In the past, many companies fell victim to hiring workers “of the same kind” and building a homogenous workforce. What these organizations didn’t realize back then is that having a more diverse workplace is having people who possess different skills, talents, and experiences necessary to help solve various business problems. It’s no wonder why increasing workplace diversity is now the focus of many firms and their recruiting teams.
There are many benefits to promoting diversity in the workplace, both from a business perspective and a cultural standpoint. Specifically, business organizations that seek to diversify their teams benefit in the following ways.
Gaining insights that will improve the products or services you offer and provide to prospects and customers or clients becomes more straightforward when your workforce reflects society.
That's because a diverse talent pool allows you to reach a broader spectrum of individuals. As you know, cultures aren't homogenous. And since diverse team members also bring their culture besides bringing their talents, skills, and perspectives to the workplace, you'll learn how to connect with different customers better. It's even possible to discover new markets, especially when taking opportunities to dialogue with the various cultures that your workers are part of.
A diverse workforce improves customer service by helping your organization understand cultural norms and reflecting your understanding of various cultures in how your business communicates. It’s especially true when your target market shares the same culture with some of your team members. As a result, you can serve your prospects and clients in a manner they expect and understand. Overall, it helps build trust and confidence between you and the customers.
In addition to new and better business and improved customer service, a diverse workplace also results in more innovations, leads to better decision-making, improves company reputation, and increases profits. It also improves hiring results, increases employee engagement, and, thus, reduces staff turnover.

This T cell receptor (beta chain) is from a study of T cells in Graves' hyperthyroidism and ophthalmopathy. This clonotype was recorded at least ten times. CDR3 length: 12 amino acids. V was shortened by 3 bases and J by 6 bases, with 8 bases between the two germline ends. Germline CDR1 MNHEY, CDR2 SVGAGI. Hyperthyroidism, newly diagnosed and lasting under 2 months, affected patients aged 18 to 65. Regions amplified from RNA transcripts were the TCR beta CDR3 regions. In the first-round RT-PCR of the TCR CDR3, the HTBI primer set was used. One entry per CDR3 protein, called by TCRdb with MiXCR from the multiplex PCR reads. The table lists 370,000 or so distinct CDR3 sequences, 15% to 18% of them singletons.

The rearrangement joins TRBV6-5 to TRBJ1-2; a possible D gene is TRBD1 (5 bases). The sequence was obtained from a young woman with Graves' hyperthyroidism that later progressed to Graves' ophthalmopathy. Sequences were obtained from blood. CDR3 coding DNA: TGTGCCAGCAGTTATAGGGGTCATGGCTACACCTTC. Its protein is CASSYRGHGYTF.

While diverse workplaces or workforces are highly sought after, they're difficult to achieve and maintain. That's because organizations need to be able to influence the way different people view their company. One tactic that has shown to be successful in promoting diversity in the workplace is the use of marketing strategies. Here are some of the ways to do it:
Websites are a vital tool in most businesses as these can establish credibility and build trust with customers. So, it makes sense that promoting a diverse workplace through marketing should start with your website.
What you can do is publish microsites or sub-pages within your main website that showcase your organization's commitment to a diverse workforce. For example, you can have a small cluster of pages or an individual web page highlighting your company's various affinity groups, especially those focused on gender and ethnicity.
Social media platforms have become a valuable tool for business organizations looking to find and connect with the right and best talent. So, if you want to promote a diverse workplace through marketing, social media marketing is one of the best ways to do it.